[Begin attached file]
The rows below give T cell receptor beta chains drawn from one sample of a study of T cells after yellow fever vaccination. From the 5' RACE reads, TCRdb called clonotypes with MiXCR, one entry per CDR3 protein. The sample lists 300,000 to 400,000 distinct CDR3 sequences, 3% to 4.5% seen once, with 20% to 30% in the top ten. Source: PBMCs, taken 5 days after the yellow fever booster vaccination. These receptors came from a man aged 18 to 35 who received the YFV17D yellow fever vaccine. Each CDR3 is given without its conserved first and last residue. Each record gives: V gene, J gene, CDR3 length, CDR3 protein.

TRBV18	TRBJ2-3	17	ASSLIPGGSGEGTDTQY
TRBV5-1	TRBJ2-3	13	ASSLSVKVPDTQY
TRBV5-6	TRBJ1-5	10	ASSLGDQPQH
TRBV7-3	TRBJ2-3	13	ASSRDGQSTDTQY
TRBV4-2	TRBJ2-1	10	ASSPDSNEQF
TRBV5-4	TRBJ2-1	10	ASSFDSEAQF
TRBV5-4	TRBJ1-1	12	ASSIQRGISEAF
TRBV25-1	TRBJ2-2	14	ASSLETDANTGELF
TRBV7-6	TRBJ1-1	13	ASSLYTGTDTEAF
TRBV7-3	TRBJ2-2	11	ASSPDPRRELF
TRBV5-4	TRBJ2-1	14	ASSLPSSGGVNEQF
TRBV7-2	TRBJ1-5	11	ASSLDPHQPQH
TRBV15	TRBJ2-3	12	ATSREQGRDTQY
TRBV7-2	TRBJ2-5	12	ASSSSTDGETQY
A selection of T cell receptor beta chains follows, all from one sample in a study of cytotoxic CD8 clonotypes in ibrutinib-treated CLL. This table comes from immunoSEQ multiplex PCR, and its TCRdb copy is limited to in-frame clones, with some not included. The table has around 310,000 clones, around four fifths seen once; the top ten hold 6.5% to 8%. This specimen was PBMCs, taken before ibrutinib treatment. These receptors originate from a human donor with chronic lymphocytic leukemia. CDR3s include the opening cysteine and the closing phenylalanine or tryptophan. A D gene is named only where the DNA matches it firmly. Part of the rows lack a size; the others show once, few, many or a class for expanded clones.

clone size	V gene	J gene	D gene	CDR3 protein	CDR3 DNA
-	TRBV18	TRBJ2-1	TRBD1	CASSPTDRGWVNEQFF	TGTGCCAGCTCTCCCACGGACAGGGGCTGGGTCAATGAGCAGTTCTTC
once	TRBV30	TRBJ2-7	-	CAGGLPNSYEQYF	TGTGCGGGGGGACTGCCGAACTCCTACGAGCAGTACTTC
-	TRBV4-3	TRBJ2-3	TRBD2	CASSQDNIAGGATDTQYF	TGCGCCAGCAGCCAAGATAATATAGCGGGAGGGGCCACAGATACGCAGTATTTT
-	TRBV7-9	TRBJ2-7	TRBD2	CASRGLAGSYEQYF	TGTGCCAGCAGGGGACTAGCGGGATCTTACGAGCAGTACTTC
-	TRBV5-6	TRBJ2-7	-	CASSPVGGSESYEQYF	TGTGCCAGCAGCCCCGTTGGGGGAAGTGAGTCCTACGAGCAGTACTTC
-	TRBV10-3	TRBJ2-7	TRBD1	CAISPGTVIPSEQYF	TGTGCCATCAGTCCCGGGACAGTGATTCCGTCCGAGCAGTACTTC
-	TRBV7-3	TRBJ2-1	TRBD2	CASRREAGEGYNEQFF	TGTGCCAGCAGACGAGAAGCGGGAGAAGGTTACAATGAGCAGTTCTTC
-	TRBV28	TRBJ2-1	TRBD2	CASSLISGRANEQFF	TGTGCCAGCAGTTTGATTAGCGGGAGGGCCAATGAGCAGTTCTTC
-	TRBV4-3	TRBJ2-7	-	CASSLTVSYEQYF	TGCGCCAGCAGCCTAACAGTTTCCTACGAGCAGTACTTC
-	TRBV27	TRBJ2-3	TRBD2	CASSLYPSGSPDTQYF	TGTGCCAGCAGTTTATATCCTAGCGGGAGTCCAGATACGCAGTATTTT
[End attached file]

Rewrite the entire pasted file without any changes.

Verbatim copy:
The rows below give T cell receptor beta chains drawn from one sample of a study of T cells after yellow fever vaccination. From the 5' RACE reads, TCRdb called clonotypes with MiXCR, one entry per CDR3 protein. The sample lists 300,000 to 400,000 distinct CDR3 sequences, 3% to 4.5% seen once, with 20% to 30% in the top ten. Source: PBMCs, taken 5 days after the yellow fever booster vaccination. These receptors came from a man aged 18 to 35 who received the YFV17D yellow fever vaccine. Each CDR3 is given without its conserved first and last residue. Each record gives: V gene, J gene, CDR3 length, CDR3 protein.

TRBV18	TRBJ2-3	17	ASSLIPGGSGEGTDTQY
TRBV5-1	TRBJ2-3	13	ASSLSVKVPDTQY
TRBV5-6	TRBJ1-5	10	ASSLGDQPQH
TRBV7-3	TRBJ2-3	13	ASSRDGQSTDTQY
TRBV4-2	TRBJ2-1	10	ASSPDSNEQF
TRBV5-4	TRBJ2-1	10	ASSFDSEAQF
TRBV5-4	TRBJ1-1	12	ASSIQRGISEAF
TRBV25-1	TRBJ2-2	14	ASSLETDANTGELF
TRBV7-6	TRBJ1-1	13	ASSLYTGTDTEAF
TRBV7-3	TRBJ2-2	11	ASSPDPRRELF
TRBV5-4	TRBJ2-1	14	ASSLPSSGGVNEQF
TRBV7-2	TRBJ1-5	11	ASSLDPHQPQH
TRBV15	TRBJ2-3	12	ATSREQGRDTQY
TRBV7-2	TRBJ2-5	12	ASSSSTDGETQY
A selection of T cell receptor beta chains follows, all from one sample in a study of cytotoxic CD8 clonotypes in ibrutinib-treated CLL. This table comes from immunoSEQ multiplex PCR, and its TCRdb copy is limited to in-frame clones, with some not included. The table has around 310,000 clones, around four fifths seen once; the top ten hold 6.5% to 8%. This specimen was PBMCs, taken before ibrutinib treatment. These receptors originate from a human donor with chronic lymphocytic leukemia. CDR3s include the opening cysteine and the closing phenylalanine or tryptophan. A D gene is named only where the DNA matches it firmly. Part of the rows lack a size; the others show once, few, many or a class for expanded clones.

clone size	V gene	J gene	D gene	CDR3 protein	CDR3 DNA
-	TRBV18	TRBJ2-1	TRBD1	CASSPTDRGWVNEQFF	TGTGCCAGCTCTCCCACGGACAGGGGCTGGGTCAATGAGCAGTTCTTC
once	TRBV30	TRBJ2-7	-	CAGGLPNSYEQYF	TGTGCGGGGGGACTGCCGAACTCCTACGAGCAGTACTTC
-	TRBV4-3	TRBJ2-3	TRBD2	CASSQDNIAGGATDTQYF	TGCGCCAGCAGCCAAGATAATATAGCGGGAGGGGCCACAGATACGCAGTATTTT
-	TRBV7-9	TRBJ2-7	TRBD2	CASRGLAGSYEQYF	TGTGCCAGCAGGGGACTAGCGGGATCTTACGAGCAGTACTTC
-	TRBV5-6	TRBJ2-7	-	CASSPVGGSESYEQYF	TGTGCCAGCAGCCCCGTTGGGGGAAGTGAGTCCTACGAGCAGTACTTC
-	TRBV10-3	TRBJ2-7	TRBD1	CAISPGTVIPSEQYF	TGTGCCATCAGTCCCGGGACAGTGATTCCGTCCGAGCAGTACTTC
-	TRBV7-3	TRBJ2-1	TRBD2	CASRREAGEGYNEQFF	TGTGCCAGCAGACGAGAAGCGGGAGAAGGTTACAATGAGCAGTTCTTC
-	TRBV28	TRBJ2-1	TRBD2	CASSLISGRANEQFF	TGTGCCAGCAGTTTGATTAGCGGGAGGGCCAATGAGCAGTTCTTC
-	TRBV4-3	TRBJ2-7	-	CASSLTVSYEQYF	TGCGCCAGCAGCCTAACAGTTTCCTACGAGCAGTACTTC
-	TRBV27	TRBJ2-3	TRBD2	CASSLYPSGSPDTQYF	TGTGCCAGCAGTTTATATCCTAGCGGGAGTCCAGATACGCAGTATTTT